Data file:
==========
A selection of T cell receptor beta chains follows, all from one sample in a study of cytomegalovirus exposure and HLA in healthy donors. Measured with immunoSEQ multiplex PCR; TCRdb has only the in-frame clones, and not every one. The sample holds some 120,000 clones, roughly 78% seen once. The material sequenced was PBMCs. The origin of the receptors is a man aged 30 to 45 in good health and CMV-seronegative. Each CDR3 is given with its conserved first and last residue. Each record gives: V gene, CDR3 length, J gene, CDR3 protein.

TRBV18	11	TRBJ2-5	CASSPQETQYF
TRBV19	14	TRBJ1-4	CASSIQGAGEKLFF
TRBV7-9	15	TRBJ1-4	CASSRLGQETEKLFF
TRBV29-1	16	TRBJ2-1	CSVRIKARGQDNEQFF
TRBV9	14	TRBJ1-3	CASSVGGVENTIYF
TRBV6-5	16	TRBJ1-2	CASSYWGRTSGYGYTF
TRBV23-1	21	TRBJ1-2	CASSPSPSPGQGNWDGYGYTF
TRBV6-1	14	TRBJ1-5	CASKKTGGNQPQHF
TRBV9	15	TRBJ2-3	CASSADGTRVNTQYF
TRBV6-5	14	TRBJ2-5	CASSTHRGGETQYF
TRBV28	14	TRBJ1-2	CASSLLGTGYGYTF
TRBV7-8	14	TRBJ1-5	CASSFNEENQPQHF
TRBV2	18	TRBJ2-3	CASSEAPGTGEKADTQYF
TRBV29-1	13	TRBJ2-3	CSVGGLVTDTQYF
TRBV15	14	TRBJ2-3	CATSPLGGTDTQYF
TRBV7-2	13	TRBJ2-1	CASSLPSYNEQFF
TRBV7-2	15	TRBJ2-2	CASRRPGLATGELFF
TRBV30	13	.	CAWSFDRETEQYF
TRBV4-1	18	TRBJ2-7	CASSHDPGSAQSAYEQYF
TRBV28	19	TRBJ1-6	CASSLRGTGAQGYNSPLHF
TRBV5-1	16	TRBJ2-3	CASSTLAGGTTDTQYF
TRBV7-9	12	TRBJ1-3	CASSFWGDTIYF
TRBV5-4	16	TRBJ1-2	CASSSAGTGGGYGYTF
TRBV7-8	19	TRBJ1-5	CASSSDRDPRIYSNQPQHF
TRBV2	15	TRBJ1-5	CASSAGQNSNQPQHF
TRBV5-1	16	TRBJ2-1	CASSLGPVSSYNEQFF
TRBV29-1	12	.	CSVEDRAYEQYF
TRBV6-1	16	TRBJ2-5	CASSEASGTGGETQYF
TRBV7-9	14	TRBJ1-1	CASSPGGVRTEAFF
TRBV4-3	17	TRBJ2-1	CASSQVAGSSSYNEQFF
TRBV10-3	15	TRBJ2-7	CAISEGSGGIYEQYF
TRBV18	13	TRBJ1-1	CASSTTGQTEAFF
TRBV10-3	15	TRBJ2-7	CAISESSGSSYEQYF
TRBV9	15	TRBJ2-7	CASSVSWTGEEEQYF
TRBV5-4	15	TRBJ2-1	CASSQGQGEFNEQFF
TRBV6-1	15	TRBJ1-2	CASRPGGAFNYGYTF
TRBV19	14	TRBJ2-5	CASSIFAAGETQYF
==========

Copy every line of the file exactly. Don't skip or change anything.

A selection of T cell receptor beta chains follows, all from one sample in a study of cytomegalovirus exposure and HLA in healthy donors. Measured with immunoSEQ multiplex PCR; TCRdb has only the in-frame clones, and not every one. The sample holds some 120,000 clones, roughly 78% seen once. The material sequenced was PBMCs. The origin of the receptors is a man aged 30 to 45 in good health and CMV-seronegative. Each CDR3 is given with its conserved first and last residue. Each record gives: V gene, CDR3 length, J gene, CDR3 protein.

TRBV18	11	TRBJ2-5	CASSPQETQYF
TRBV19	14	TRBJ1-4	CASSIQGAGEKLFF
TRBV7-9	15	TRBJ1-4	CASSRLGQETEKLFF
TRBV29-1	16	TRBJ2-1	CSVRIKARGQDNEQFF
TRBV9	14	TRBJ1-3	CASSVGGVENTIYF
TRBV6-5	16	TRBJ1-2	CASSYWGRTSGYGYTF
TRBV23-1	21	TRBJ1-2	CASSPSPSPGQGNWDGYGYTF
TRBV6-1	14	TRBJ1-5	CASKKTGGNQPQHF
TRBV9	15	TRBJ2-3	CASSADGTRVNTQYF
TRBV6-5	14	TRBJ2-5	CASSTHRGGETQYF
TRBV28	14	TRBJ1-2	CASSLLGTGYGYTF
TRBV7-8	14	TRBJ1-5	CASSFNEENQPQHF
TRBV2	18	TRBJ2-3	CASSEAPGTGEKADTQYF
TRBV29-1	13	TRBJ2-3	CSVGGLVTDTQYF
TRBV15	14	TRBJ2-3	CATSPLGGTDTQYF
TRBV7-2	13	TRBJ2-1	CASSLPSYNEQFF
TRBV7-2	15	TRBJ2-2	CASRRPGLATGELFF
TRBV30	13	.	CAWSFDRETEQYF
TRBV4-1	18	TRBJ2-7	CASSHDPGSAQSAYEQYF
TRBV28	19	TRBJ1-6	CASSLRGTGAQGYNSPLHF
TRBV5-1	16	TRBJ2-3	CASSTLAGGTTDTQYF
TRBV7-9	12	TRBJ1-3	CASSFWGDTIYF
TRBV5-4	16	TRBJ1-2	CASSSAGTGGGYGYTF
TRBV7-8	19	TRBJ1-5	CASSSDRDPRIYSNQPQHF
TRBV2	15	TRBJ1-5	CASSAGQNSNQPQHF
TRBV5-1	16	TRBJ2-1	CASSLGPVSSYNEQFF
TRBV29-1	12	.	CSVEDRAYEQYF
TRBV6-1	16	TRBJ2-5	CASSEASGTGGETQYF
TRBV7-9	14	TRBJ1-1	CASSPGGVRTEAFF
TRBV4-3	17	TRBJ2-1	CASSQVAGSSSYNEQFF
TRBV10-3	15	TRBJ2-7	CAISEGSGGIYEQYF
TRBV18	13	TRBJ1-1	CASSTTGQTEAFF
TRBV10-3	15	TRBJ2-7	CAISESSGSSYEQYF
TRBV9	15	TRBJ2-7	CASSVSWTGEEEQYF
TRBV5-4	15	TRBJ2-1	CASSQGQGEFNEQFF
TRBV6-1	15	TRBJ1-2	CASRPGGAFNYGYTF
TRBV19	14	TRBJ2-5	CASSIFAAGETQYF